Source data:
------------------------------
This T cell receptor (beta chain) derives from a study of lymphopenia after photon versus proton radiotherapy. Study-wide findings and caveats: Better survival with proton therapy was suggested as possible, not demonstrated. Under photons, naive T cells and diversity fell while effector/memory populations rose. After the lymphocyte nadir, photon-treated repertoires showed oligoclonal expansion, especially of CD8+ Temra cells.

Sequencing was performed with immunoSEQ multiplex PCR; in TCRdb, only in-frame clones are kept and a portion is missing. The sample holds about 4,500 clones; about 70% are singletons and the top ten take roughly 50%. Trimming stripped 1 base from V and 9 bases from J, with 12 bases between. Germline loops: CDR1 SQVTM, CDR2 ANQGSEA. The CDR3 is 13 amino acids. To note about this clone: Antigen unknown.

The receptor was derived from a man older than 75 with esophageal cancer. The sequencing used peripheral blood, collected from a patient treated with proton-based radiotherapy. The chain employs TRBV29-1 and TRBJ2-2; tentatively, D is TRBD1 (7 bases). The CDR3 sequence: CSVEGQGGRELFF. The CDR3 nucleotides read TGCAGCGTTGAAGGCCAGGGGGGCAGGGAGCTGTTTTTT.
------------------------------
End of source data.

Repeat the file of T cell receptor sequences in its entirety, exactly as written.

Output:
This T cell receptor (beta chain) derives from a study of lymphopenia after photon versus proton radiotherapy. Study-wide findings and caveats: Better survival with proton therapy was suggested as possible, not demonstrated. Under photons, naive T cells and diversity fell while effector/memory populations rose. After the lymphocyte nadir, photon-treated repertoires showed oligoclonal expansion, especially of CD8+ Temra cells.

Sequencing was performed with immunoSEQ multiplex PCR; in TCRdb, only in-frame clones are kept and a portion is missing. The sample holds about 4,500 clones; about 70% are singletons and the top ten take roughly 50%. Trimming stripped 1 base from V and 9 bases from J, with 12 bases between. Germline loops: CDR1 SQVTM, CDR2 ANQGSEA. The CDR3 is 13 amino acids. To note about this clone: Antigen unknown.

The receptor was derived from a man older than 75 with esophageal cancer. The sequencing used peripheral blood, collected from a patient treated with proton-based radiotherapy. The chain employs TRBV29-1 and TRBJ2-2; tentatively, D is TRBD1 (7 bases). The CDR3 sequence: CSVEGQGGRELFF. The CDR3 nucleotides read TGCAGCGTTGAAGGCCAGGGGGGCAGGGAGCTGTTTTTT.